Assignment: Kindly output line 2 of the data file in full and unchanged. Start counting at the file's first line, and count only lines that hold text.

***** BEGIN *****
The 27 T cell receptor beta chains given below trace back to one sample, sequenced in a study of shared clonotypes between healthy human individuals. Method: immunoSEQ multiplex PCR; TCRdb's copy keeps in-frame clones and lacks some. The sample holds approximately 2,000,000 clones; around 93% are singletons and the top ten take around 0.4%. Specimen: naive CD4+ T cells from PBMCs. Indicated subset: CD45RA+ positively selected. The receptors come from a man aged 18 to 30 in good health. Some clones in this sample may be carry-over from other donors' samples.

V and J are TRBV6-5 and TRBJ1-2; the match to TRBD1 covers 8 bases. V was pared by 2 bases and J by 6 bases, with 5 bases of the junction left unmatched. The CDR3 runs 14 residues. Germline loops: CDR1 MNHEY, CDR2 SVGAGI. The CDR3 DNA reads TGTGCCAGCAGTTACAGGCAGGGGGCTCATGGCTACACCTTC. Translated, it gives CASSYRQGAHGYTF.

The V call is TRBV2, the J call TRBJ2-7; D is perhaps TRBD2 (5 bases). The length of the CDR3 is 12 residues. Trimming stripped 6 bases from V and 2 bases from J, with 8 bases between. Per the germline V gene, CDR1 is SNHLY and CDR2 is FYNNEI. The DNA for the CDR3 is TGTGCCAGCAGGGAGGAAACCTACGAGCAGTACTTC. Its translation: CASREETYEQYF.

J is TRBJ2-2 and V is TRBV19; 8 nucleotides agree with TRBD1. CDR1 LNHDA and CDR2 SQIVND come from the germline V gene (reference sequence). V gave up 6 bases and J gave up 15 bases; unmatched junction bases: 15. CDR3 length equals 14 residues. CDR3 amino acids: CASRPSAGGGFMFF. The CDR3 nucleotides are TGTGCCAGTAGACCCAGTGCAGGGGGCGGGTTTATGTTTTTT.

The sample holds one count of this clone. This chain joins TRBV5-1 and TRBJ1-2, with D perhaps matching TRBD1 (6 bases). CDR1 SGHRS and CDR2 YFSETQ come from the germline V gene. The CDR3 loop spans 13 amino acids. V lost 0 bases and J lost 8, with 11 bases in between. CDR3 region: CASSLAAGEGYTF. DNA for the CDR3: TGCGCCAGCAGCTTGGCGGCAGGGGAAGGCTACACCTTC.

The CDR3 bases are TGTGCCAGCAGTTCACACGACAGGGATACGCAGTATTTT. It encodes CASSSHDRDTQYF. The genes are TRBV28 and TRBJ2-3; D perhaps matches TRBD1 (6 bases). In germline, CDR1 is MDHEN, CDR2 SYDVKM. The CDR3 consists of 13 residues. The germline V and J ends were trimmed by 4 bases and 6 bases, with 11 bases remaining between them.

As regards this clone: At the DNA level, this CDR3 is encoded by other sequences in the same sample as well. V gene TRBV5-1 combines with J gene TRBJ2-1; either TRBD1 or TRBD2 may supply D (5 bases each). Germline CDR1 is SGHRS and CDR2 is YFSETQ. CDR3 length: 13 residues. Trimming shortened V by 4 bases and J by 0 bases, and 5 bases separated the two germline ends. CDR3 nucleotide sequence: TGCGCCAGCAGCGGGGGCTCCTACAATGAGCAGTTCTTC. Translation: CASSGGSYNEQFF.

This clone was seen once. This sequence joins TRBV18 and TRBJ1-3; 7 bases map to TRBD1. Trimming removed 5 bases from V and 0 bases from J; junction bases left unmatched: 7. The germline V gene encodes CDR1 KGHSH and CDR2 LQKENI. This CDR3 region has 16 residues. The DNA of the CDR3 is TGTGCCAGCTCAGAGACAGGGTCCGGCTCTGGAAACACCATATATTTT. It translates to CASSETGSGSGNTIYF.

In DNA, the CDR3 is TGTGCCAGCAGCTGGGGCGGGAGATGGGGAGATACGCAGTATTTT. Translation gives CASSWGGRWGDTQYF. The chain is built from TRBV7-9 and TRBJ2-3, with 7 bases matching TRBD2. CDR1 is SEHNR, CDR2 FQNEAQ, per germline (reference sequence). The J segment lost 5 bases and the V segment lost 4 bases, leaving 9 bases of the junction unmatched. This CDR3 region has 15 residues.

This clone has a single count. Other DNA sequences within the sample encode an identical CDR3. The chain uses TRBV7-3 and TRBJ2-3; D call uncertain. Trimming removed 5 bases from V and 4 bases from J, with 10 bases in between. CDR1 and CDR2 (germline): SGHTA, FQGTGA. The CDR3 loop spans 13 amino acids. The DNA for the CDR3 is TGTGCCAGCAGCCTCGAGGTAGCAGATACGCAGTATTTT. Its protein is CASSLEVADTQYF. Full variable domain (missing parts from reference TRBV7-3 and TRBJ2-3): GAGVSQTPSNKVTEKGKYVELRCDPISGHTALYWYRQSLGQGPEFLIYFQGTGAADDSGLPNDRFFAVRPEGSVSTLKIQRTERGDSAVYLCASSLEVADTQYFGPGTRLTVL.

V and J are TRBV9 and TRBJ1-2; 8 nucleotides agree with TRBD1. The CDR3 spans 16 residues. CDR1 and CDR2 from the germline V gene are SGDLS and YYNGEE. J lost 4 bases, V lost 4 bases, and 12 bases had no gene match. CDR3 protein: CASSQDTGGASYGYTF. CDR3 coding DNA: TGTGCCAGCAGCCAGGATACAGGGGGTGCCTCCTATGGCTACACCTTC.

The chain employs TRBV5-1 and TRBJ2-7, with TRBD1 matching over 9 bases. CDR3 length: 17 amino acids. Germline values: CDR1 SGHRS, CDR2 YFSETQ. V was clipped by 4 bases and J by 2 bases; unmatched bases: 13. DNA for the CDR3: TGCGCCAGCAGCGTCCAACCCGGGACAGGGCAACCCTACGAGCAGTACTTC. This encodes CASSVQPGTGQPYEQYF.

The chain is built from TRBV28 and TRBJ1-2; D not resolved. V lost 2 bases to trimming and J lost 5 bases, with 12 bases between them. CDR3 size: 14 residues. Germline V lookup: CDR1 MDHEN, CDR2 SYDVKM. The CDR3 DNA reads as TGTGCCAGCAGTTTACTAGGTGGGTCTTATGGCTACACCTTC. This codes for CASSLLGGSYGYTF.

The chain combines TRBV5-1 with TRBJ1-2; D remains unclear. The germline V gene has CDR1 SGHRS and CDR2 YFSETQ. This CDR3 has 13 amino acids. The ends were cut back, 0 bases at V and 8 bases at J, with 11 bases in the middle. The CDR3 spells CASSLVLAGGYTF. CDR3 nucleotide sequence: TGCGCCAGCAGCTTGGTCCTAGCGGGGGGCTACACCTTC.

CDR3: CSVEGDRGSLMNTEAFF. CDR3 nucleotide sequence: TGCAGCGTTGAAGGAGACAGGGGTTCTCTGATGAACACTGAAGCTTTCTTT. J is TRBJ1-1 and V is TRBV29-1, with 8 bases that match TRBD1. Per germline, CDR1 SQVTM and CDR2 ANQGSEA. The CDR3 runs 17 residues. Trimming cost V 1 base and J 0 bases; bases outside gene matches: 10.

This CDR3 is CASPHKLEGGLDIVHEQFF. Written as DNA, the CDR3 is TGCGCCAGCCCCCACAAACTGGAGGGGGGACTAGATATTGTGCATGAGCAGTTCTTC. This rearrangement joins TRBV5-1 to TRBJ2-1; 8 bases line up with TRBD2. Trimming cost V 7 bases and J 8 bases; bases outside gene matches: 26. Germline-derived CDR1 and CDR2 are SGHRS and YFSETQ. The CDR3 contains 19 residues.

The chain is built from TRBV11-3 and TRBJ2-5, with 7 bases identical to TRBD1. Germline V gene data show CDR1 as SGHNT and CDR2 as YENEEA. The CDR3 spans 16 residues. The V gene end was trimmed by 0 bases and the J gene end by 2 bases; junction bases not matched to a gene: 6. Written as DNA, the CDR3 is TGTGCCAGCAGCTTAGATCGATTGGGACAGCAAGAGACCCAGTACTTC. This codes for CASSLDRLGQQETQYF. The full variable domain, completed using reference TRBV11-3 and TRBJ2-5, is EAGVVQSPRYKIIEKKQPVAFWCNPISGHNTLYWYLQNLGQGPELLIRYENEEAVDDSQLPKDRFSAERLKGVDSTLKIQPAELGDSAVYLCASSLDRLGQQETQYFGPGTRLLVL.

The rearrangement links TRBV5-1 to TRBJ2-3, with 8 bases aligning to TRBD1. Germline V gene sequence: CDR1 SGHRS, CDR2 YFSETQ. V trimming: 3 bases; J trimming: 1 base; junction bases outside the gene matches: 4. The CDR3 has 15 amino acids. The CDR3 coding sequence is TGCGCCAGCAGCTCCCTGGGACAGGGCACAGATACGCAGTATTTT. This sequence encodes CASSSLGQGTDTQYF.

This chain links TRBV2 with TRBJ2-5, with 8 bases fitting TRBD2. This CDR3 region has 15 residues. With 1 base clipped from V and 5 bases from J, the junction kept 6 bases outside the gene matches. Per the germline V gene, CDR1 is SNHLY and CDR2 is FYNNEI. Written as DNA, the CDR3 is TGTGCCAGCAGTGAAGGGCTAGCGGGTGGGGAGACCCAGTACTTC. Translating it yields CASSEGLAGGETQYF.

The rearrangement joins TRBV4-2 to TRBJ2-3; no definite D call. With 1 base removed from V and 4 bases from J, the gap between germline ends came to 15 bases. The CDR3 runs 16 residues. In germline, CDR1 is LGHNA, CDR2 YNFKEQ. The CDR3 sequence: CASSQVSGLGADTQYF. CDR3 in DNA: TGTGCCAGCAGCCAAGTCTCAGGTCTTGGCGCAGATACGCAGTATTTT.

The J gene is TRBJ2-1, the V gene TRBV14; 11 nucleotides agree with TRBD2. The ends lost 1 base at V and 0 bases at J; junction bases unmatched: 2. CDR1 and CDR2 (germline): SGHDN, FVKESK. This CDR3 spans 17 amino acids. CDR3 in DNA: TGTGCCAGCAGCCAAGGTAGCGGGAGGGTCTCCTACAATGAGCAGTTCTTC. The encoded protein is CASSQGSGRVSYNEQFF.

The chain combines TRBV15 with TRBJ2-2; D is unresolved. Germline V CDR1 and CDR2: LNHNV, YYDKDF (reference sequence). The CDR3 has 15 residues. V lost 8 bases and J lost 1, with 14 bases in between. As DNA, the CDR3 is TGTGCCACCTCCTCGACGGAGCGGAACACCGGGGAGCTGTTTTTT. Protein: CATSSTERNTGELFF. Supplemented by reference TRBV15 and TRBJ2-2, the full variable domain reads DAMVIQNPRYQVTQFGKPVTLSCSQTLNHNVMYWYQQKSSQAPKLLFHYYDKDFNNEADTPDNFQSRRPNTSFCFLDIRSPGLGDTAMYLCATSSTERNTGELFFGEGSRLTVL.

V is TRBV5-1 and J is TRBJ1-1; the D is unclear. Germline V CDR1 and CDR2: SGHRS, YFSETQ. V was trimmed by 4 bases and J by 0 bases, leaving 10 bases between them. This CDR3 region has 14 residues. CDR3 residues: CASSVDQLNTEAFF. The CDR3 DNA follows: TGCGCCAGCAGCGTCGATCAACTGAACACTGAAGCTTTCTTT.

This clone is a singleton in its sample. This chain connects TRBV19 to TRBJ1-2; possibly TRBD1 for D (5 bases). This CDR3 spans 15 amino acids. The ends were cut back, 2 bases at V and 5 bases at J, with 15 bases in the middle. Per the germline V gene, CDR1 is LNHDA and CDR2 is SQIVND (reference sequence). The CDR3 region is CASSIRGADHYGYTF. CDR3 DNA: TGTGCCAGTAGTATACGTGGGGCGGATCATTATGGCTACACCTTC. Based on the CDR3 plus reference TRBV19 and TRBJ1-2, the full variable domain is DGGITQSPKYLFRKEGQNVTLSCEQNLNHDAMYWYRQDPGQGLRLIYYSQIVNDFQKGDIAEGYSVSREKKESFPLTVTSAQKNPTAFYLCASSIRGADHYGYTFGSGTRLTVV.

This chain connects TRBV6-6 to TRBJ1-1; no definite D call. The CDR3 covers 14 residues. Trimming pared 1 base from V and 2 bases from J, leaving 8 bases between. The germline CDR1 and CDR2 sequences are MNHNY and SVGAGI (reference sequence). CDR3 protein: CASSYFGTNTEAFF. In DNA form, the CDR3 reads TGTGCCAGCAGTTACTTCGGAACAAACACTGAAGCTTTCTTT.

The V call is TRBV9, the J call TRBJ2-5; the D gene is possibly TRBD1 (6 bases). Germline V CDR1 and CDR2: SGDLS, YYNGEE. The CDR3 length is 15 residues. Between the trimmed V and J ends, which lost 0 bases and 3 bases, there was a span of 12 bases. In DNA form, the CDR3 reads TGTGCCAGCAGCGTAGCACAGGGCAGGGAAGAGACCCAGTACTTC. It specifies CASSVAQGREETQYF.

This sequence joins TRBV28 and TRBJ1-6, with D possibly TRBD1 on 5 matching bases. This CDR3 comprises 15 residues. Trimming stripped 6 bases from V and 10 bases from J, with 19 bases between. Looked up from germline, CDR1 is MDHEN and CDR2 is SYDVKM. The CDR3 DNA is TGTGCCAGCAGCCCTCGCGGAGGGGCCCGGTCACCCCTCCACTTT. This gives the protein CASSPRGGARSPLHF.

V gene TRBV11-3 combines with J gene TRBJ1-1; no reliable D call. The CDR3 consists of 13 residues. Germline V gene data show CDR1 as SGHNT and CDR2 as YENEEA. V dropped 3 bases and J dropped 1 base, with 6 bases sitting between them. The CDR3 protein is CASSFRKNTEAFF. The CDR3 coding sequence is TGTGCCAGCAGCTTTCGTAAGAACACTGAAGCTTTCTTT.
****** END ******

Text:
V and J are TRBV6-5 and TRBJ1-2; the match to TRBD1 covers 8 bases. V was pared by 2 bases and J by 6 bases, with 5 bases of the junction left unmatched. The CDR3 runs 14 residues. Germline loops: CDR1 MNHEY, CDR2 SVGAGI. The CDR3 DNA reads TGTGCCAGCAGTTACAGGCAGGGGGCTCATGGCTACACCTTC. Translated, it gives CASSYRQGAHGYTF.